When the Garden refused to hold the meeting with Cymdeithas yr Iaith in Welsh, the campaigners wrote a letter to First Minister Carwyn Jones, who is responsible for the Welsh language, to complain.

Cymdeithas yr Iaith’s rights spokeswoman Manon Elin said: “As an institution which receives a lot of public money, they should be duty bound to stick to their language scheme, and to provide a bilingual service.

“By refusing to meet us in Welsh, and by treating our officers in such a way, they are certainly breaking their language scheme, but we also believe they are in breach of their grant agreement with you. We would like you to use the power of that language condition in the agreement to ensure that the Gardens conform to the basic demands of their language scheme. We hope that will lead to creating a body which is a positive for the Welsh language nationally and locally, instead of being an embarrassment as it is now.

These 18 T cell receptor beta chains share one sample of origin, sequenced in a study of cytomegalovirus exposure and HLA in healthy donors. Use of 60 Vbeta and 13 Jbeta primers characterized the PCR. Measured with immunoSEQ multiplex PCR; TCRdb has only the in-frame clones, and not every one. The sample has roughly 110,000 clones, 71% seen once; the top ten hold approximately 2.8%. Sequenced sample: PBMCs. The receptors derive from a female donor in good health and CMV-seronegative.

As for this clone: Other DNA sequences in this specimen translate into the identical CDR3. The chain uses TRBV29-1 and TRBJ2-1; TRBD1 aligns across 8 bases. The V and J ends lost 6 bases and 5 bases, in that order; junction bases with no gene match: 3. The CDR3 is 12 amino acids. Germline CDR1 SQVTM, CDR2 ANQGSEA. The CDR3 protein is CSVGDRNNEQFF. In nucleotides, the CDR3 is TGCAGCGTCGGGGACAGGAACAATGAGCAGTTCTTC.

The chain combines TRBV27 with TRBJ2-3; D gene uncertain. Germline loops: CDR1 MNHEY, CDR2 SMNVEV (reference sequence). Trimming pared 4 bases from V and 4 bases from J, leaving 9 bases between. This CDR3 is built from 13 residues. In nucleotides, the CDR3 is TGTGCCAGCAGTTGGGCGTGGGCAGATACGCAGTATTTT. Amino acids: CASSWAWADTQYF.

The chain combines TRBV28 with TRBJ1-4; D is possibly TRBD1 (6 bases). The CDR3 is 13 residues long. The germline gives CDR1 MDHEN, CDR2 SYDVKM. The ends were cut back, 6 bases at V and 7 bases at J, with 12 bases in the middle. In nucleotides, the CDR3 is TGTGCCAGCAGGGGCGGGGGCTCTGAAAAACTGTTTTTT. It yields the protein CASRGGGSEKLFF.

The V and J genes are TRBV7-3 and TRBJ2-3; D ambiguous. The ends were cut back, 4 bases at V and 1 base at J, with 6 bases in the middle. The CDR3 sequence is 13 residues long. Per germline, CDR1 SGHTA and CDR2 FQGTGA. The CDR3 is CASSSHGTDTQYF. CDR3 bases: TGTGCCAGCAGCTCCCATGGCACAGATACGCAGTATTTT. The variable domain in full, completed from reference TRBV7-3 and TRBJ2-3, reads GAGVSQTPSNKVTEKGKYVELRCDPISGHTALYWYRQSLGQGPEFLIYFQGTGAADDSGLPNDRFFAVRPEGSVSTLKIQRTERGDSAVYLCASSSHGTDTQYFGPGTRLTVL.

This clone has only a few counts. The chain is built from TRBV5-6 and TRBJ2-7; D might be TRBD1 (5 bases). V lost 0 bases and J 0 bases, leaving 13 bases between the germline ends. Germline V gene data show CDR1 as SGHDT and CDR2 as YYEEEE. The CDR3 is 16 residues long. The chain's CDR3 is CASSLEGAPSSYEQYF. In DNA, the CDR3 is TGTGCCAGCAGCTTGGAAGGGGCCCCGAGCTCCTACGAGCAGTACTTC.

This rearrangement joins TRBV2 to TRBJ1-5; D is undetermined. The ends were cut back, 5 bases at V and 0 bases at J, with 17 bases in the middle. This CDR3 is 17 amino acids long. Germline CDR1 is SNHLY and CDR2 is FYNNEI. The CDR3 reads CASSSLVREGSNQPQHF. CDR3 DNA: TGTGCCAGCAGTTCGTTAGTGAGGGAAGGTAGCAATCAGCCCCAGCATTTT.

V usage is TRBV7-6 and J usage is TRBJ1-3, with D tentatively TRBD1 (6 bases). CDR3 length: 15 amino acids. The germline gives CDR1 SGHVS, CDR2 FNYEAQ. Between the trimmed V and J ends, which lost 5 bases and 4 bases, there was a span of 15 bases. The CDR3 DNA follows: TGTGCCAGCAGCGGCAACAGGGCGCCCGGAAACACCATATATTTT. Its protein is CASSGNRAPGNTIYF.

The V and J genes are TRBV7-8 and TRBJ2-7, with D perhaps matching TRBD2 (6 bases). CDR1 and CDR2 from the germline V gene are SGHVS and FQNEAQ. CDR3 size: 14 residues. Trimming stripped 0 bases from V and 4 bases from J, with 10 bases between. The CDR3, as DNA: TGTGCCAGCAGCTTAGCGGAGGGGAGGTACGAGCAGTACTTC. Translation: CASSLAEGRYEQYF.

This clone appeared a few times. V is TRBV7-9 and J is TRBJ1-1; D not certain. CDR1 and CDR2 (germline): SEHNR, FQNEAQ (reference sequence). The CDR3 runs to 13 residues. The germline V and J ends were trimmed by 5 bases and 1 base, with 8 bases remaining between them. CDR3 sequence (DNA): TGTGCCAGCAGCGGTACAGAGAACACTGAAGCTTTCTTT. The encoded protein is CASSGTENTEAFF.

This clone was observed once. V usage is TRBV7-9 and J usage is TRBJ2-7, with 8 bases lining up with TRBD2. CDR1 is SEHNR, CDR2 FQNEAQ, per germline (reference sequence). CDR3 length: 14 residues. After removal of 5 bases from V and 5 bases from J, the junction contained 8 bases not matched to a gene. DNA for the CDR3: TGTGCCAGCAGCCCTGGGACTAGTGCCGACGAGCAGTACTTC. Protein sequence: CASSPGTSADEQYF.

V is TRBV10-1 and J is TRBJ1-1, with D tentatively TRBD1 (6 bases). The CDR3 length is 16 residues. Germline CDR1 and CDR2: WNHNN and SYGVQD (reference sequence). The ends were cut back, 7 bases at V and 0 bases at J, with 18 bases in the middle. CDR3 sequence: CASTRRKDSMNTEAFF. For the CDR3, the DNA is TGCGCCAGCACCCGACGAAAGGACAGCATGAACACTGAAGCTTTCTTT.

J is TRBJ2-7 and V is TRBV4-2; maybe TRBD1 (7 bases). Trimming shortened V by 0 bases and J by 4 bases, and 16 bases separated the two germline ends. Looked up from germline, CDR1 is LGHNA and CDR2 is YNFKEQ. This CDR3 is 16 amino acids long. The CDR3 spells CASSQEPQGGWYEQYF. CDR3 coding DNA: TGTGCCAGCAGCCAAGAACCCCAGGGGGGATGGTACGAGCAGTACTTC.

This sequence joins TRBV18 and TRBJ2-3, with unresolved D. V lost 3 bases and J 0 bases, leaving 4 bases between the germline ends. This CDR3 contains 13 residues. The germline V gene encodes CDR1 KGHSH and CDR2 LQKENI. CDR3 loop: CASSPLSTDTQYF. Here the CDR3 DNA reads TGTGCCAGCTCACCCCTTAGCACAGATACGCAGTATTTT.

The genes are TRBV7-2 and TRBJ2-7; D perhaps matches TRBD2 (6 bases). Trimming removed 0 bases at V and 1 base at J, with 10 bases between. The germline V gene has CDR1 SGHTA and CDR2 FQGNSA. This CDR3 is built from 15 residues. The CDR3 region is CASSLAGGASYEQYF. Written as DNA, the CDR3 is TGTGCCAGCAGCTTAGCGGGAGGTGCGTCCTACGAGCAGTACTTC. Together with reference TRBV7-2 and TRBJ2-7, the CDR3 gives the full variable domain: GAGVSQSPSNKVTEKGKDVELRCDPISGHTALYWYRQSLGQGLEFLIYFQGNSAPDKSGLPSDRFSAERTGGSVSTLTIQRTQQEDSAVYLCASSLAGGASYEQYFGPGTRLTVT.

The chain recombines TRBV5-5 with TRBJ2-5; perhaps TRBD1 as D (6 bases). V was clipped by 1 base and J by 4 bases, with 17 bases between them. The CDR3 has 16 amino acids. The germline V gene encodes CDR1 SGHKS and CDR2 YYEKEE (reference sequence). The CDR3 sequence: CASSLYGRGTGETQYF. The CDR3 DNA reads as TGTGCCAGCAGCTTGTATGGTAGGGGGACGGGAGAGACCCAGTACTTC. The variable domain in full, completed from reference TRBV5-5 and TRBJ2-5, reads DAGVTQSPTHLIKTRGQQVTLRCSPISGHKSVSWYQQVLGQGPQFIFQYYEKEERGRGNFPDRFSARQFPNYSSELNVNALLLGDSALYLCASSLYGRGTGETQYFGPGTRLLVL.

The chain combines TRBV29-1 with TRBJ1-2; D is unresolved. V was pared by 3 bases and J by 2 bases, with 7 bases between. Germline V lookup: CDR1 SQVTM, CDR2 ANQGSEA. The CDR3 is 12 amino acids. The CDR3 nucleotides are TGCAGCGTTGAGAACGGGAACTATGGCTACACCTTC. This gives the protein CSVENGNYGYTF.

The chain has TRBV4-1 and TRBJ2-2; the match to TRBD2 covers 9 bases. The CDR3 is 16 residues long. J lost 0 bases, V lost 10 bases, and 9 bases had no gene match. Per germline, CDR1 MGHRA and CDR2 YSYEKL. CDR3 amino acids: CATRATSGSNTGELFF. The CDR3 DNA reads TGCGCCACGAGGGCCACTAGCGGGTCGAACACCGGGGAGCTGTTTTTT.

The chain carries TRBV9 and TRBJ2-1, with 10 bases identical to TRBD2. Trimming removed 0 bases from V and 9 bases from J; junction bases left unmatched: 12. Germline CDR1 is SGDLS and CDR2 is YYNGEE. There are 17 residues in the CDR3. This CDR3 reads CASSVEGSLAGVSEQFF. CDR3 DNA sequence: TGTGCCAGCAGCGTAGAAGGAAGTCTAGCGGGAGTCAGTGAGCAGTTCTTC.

“People have the legal right to communicate with bodies in Welsh, and a number of our members feel a lot more comfortable speaking Welsh in these types of meeting. The Gardens receive hundreds of thousands of pounds in public money in an area where very many people speak Welsh. We have tried to be patient in our attempts to arrange a meeting with them, but the Director’s attitude has made that impossible.”


When Cymdeithas yr Iaith finally met with the NBGoW in October 2015, the Garden agreed that they would no longer use English-only signs.

The Herald visited the Garden on Saturday (Feb 27) to find that everything at the site is bilingual; from menus to plant information and everything in between.

Despite the fact that the two organisations came to an agreement about the signs, Cymdeithas yr Iaith said that there was a lot more for the Garden to do in regards to training staff and recruiting.